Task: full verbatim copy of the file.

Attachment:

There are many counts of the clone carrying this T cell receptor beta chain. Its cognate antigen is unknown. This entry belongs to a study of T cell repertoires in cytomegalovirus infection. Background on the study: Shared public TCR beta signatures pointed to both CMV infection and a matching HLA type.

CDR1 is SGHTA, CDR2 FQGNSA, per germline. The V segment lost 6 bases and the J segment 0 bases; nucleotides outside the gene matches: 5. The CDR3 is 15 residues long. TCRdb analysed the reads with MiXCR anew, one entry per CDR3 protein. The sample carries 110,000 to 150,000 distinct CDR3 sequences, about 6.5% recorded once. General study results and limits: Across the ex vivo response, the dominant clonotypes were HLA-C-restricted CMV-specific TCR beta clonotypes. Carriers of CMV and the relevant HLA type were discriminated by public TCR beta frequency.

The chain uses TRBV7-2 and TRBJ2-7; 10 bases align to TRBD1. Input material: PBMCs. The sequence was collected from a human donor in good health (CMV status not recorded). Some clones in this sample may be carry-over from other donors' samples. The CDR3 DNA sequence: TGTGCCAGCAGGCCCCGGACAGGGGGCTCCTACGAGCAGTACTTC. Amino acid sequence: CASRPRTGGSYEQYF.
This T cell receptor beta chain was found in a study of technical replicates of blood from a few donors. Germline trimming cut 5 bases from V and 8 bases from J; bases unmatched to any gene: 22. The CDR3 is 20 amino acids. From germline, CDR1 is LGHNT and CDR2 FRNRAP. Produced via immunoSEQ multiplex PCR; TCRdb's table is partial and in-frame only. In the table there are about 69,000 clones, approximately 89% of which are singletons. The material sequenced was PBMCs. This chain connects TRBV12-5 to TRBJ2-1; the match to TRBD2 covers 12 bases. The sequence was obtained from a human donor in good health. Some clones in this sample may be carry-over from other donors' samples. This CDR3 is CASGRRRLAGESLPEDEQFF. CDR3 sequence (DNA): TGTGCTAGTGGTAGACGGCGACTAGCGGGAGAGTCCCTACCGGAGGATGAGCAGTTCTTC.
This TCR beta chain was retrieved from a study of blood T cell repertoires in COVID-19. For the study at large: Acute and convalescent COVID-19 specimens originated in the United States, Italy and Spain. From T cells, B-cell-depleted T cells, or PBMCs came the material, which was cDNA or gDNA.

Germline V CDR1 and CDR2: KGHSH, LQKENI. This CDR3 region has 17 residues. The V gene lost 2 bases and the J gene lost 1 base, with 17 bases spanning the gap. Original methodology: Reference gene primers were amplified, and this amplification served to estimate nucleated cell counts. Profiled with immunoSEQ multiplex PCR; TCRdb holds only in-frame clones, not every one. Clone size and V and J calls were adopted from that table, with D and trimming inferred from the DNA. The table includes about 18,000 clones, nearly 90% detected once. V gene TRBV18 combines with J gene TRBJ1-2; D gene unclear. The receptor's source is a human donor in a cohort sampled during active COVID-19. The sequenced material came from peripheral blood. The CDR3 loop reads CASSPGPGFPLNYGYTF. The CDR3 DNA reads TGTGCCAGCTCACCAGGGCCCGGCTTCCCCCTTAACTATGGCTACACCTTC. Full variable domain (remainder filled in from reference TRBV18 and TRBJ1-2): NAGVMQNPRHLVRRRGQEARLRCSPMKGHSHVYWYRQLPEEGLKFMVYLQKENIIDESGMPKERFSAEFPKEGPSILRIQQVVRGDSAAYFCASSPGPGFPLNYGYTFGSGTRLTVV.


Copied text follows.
There are many counts of the clone carrying this T cell receptor beta chain. Its cognate antigen is unknown. This entry belongs to a study of T cell repertoires in cytomegalovirus infection. Background on the study: Shared public TCR beta signatures pointed to both CMV infection and a matching HLA type.

CDR1 is SGHTA, CDR2 FQGNSA, per germline. The V segment lost 6 bases and the J segment 0 bases; nucleotides outside the gene matches: 5. The CDR3 is 15 residues long. TCRdb analysed the reads with MiXCR anew, one entry per CDR3 protein. The sample carries 110,000 to 150,000 distinct CDR3 sequences, about 6.5% recorded once. General study results and limits: Across the ex vivo response, the dominant clonotypes were HLA-C-restricted CMV-specific TCR beta clonotypes. Carriers of CMV and the relevant HLA type were discriminated by public TCR beta frequency.

The chain uses TRBV7-2 and TRBJ2-7; 10 bases align to TRBD1. Input material: PBMCs. The sequence was collected from a human donor in good health (CMV status not recorded). Some clones in this sample may be carry-over from other donors' samples. The CDR3 DNA sequence: TGTGCCAGCAGGCCCCGGACAGGGGGCTCCTACGAGCAGTACTTC. Amino acid sequence: CASRPRTGGSYEQYF.
This T cell receptor beta chain was found in a study of technical replicates of blood from a few donors. Germline trimming cut 5 bases from V and 8 bases from J; bases unmatched to any gene: 22. The CDR3 is 20 amino acids. From germline, CDR1 is LGHNT and CDR2 FRNRAP. Produced via immunoSEQ multiplex PCR; TCRdb's table is partial and in-frame only. In the table there are about 69,000 clones, approximately 89% of which are singletons. The material sequenced was PBMCs. This chain connects TRBV12-5 to TRBJ2-1; the match to TRBD2 covers 12 bases. The sequence was obtained from a human donor in good health. Some clones in this sample may be carry-over from other donors' samples. This CDR3 is CASGRRRLAGESLPEDEQFF. CDR3 sequence (DNA): TGTGCTAGTGGTAGACGGCGACTAGCGGGAGAGTCCCTACCGGAGGATGAGCAGTTCTTC.
This TCR beta chain was retrieved from a study of blood T cell repertoires in COVID-19. For the study at large: Acute and convalescent COVID-19 specimens originated in the United States, Italy and Spain. From T cells, B-cell-depleted T cells, or PBMCs came the material, which was cDNA or gDNA.

Germline V CDR1 and CDR2: KGHSH, LQKENI. This CDR3 region has 17 residues. The V gene lost 2 bases and the J gene lost 1 base, with 17 bases spanning the gap. Original methodology: Reference gene primers were amplified, and this amplification served to estimate nucleated cell counts. Profiled with immunoSEQ multiplex PCR; TCRdb holds only in-frame clones, not every one. Clone size and V and J calls were adopted from that table, with D and trimming inferred from the DNA. The table includes about 18,000 clones, nearly 90% detected once. V gene TRBV18 combines with J gene TRBJ1-2; D gene unclear. The receptor's source is a human donor in a cohort sampled during active COVID-19. The sequenced material came from peripheral blood. The CDR3 loop reads CASSPGPGFPLNYGYTF. The CDR3 DNA reads TGTGCCAGCTCACCAGGGCCCGGCTTCCCCCTTAACTATGGCTACACCTTC. Full variable domain (remainder filled in from reference TRBV18 and TRBJ1-2): NAGVMQNPRHLVRRRGQEARLRCSPMKGHSHVYWYRQLPEEGLKFMVYLQKENIIDESGMPKERFSAEFPKEGPSILRIQQVVRGDSAAYFCASSPGPGFPLNYGYTFGSGTRLTVV.